Lords reform bill ‘by end of year’

By Alex Stevenson

A cross-party committee will publish a draft bill on Lords reform by the end of the year, Nick Clegg has announced.

The deputy prime minister used his debut at the despatch box to reveal his plans for the bill to be scrutinised by a rarely-used joint committee of both the Lords and Commons.

Its contents will have input from committee members including shadow justice secretary Jack Straw, shadow leader of the Lords Baroness Royall and the leader of the Commons, Sir George young.

Mr Clegg will chair the cross-party committee but justice secretary Ken Clarke is not included.

“I will not hide my impatience for reforms that are more than 100 years overdue,” Mr Clegg said.

“Subject to the legitimate scrutiny this bill will deserve, this government is determined to push through the necessary reforms to the other place. People have been talking about Lords reform for over a century. The time for talk is over.

“People must be allowed to elect those who make the laws of the land. Change must begin now.”

Mr Straw responded by telling the Commons: “We will work constructively with him and his colleagues.”

Their work will be the first time legislation for an elected second chamber is published and comes 99 years after the temporary measures contained in the Parliament Act 1911.

Lords reform committee membership in full

Nick Clegg – deputy prime minister (LD)
Mark Harper – political and constitutional reform minister (Con)
Lord Strathclyde – leader of the House of Lords (Con)
Lord McNally – deputy leader of the Lords (LD)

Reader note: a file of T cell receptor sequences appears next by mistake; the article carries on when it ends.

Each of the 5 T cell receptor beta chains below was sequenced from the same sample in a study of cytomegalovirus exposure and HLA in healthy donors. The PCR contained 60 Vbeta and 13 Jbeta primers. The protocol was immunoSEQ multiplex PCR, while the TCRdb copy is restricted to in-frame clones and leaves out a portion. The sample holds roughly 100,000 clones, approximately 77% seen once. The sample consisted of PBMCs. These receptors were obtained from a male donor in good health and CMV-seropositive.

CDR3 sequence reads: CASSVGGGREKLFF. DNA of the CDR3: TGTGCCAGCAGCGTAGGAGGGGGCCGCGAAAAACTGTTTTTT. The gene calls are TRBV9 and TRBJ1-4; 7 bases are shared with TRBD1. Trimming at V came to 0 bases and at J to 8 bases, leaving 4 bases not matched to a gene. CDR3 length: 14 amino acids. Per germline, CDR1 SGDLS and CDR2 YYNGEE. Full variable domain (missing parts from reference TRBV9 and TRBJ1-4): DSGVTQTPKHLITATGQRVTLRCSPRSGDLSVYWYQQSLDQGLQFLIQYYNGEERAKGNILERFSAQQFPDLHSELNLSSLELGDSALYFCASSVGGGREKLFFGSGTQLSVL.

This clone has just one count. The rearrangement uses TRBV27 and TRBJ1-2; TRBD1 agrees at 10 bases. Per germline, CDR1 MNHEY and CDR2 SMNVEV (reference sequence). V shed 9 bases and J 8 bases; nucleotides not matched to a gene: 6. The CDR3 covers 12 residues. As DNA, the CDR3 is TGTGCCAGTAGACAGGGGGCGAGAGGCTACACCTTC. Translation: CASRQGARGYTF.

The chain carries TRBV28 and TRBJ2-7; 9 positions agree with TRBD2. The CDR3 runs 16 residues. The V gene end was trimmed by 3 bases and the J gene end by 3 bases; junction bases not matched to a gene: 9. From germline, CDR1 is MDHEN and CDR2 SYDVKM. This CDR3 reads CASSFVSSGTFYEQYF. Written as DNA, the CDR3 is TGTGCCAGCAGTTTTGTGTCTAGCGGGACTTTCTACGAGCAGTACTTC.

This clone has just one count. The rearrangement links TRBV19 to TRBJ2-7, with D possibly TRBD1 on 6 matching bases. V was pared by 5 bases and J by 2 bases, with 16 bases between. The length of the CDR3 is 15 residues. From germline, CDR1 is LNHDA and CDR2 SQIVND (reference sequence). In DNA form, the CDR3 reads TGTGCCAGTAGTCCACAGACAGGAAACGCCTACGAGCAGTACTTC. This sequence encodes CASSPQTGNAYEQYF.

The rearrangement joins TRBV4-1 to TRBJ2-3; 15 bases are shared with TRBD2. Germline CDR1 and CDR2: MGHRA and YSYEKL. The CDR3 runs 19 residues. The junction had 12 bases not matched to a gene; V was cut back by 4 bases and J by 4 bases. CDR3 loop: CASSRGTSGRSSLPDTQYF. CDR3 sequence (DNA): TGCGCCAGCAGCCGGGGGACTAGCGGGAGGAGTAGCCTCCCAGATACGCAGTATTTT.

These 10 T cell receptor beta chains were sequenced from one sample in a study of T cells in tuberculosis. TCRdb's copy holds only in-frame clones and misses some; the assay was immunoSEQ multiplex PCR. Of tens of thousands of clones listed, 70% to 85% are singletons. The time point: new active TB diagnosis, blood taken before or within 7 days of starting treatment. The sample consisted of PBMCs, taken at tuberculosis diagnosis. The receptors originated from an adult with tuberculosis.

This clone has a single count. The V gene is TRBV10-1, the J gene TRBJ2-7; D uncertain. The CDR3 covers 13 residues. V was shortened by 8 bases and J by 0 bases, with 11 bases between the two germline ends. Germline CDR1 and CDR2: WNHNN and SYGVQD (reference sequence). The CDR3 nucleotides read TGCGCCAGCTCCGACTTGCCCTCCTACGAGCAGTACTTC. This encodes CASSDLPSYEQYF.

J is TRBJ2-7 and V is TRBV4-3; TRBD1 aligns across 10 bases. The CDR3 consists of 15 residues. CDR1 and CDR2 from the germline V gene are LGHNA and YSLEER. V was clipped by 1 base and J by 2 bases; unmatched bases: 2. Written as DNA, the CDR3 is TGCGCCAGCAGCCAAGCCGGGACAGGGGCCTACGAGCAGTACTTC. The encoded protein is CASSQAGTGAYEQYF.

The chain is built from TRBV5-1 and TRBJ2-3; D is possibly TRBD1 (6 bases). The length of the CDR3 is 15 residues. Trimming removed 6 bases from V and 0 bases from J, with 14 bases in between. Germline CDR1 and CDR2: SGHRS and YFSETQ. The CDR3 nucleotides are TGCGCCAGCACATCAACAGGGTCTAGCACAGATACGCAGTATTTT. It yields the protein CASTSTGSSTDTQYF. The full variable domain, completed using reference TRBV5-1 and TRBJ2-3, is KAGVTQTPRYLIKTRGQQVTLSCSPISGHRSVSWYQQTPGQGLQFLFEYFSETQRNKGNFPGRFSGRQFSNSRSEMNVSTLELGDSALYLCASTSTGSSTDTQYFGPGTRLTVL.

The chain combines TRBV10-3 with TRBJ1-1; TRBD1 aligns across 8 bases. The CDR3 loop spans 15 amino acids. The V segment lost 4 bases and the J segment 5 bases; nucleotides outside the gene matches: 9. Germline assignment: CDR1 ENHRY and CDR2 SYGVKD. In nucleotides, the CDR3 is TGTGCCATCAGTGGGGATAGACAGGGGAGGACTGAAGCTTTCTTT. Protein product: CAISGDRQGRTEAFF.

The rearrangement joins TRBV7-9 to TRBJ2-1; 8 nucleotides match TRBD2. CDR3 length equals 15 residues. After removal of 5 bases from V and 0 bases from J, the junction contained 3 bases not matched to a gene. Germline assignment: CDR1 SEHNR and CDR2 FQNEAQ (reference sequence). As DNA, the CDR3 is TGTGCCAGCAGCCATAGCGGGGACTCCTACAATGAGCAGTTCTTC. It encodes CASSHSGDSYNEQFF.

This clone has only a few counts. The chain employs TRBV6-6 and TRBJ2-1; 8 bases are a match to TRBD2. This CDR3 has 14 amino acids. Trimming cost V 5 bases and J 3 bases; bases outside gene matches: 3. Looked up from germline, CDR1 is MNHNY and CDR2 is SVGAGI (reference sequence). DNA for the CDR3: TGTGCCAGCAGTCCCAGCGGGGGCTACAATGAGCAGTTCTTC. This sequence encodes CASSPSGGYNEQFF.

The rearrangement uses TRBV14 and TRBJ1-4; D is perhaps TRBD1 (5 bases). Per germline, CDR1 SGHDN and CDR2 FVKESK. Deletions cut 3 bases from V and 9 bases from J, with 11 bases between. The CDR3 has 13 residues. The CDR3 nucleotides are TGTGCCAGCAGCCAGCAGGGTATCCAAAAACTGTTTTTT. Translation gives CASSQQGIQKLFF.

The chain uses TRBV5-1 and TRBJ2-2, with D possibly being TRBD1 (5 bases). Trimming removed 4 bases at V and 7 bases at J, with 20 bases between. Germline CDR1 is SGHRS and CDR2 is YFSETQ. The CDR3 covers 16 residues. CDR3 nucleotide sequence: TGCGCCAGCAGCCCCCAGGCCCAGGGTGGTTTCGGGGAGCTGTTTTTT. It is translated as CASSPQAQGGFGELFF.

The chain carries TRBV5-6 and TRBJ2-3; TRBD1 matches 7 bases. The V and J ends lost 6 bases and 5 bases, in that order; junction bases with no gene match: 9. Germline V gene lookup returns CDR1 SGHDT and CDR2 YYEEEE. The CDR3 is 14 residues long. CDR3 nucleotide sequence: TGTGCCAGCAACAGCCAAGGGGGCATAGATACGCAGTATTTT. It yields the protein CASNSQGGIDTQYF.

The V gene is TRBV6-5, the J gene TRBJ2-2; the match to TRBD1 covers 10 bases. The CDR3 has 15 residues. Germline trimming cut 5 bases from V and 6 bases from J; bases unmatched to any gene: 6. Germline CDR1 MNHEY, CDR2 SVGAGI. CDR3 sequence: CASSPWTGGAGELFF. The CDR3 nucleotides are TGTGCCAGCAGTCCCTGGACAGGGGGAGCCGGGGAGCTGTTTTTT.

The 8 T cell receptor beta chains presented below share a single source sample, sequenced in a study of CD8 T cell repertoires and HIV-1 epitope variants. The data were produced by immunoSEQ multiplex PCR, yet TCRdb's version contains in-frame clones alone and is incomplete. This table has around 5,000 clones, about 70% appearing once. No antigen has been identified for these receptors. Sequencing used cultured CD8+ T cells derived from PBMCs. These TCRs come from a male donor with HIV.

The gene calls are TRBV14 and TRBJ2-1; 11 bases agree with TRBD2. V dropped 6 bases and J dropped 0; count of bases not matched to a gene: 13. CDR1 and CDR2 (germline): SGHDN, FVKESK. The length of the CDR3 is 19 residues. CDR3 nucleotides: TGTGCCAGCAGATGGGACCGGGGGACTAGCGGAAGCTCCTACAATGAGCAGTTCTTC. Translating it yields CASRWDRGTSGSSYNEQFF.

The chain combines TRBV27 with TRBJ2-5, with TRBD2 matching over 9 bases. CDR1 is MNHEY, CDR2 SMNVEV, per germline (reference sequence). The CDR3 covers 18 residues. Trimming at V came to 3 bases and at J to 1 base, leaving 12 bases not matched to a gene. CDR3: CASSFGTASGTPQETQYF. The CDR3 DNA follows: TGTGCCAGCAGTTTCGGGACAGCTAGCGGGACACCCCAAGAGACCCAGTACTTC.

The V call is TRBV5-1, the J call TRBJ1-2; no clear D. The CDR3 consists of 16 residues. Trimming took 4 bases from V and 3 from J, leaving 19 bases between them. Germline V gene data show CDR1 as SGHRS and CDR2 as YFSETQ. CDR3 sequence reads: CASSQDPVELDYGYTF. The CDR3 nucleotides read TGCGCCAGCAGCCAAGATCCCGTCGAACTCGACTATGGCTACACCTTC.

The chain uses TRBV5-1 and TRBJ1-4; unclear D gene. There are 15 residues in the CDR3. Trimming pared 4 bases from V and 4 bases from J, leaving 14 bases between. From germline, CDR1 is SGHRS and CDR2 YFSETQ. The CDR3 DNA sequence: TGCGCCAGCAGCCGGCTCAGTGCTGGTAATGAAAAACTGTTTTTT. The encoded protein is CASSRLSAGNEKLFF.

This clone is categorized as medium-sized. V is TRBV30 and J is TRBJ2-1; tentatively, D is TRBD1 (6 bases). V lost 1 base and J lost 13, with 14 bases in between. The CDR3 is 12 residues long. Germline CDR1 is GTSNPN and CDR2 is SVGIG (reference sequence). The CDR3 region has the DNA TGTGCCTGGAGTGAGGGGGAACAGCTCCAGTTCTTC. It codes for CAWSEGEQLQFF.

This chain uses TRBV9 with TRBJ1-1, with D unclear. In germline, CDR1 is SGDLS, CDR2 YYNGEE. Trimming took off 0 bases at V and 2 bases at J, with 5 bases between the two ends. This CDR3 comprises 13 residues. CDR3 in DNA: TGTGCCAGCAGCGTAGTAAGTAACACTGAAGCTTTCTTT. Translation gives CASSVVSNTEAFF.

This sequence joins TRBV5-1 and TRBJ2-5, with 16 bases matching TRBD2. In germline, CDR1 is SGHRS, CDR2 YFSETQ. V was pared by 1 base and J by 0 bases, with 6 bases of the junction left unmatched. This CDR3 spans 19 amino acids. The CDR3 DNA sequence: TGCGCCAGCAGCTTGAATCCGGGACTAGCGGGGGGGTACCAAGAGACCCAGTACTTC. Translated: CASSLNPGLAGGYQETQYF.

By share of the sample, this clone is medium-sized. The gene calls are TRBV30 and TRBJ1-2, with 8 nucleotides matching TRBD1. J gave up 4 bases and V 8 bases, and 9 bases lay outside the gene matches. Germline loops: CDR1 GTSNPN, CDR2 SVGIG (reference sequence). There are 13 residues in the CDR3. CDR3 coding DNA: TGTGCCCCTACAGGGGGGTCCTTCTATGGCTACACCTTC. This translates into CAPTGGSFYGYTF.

Baroness Royall of Blaisdon – shadow leader of the Lords (Lab)
Sir George Young – leader of the House of Commons (Con)
David Heath – deputy leader of the House of Commons (LD)
Rosie Winterton – shadow leader of the Commons (Lab)
Jack Straw – shadow justice secretary (Lab)

Earlier in his first speech at the despatch box Mr Clegg struggled to allay concerns by backbenchers about the proposals to introduce a fixed-term parliament, in which a dissolution would require a 55% majority in the Commons.

Criticism that a successful no confidence motion, which requires an absolute majority, would not immediately lead to a general election was rebuffed by the deputy prime minister.

“We are already conducting detailed work on the steps that are necessary to remove any theoretical possibility of a limbo in which a government that could not command the confidence of the House, would refuse to dissolve parliament and give people their say,” Mr Clegg said.

“That would clearly be intolerable. Any new arrangements will need to build on existing conventions so a distinction is maintained between no confidence and early dissolution.”

Mr Straw said Britain would be forced into “limbo” if a no confidence motion did not immediately lead to a general election.

“We need to fill in the details of the legislation to prevent what I think he is rightly concerned about,” Mr Clegg conceded.

“I’ve said as much as I can and would like to.”

Another major announcement came on proposals to give voters a right of recall, by petition, in constituencies where MPs have been found to have committed serious wrongdoing.

Mr Clegg said he wanted to see a body consisting not just of MPs decide on the issue of culpability.

“That is why we are looking into exactly what the fairest, most appropriate, and most robust, trigger would be,” he said. “I will outline those plans very soon.”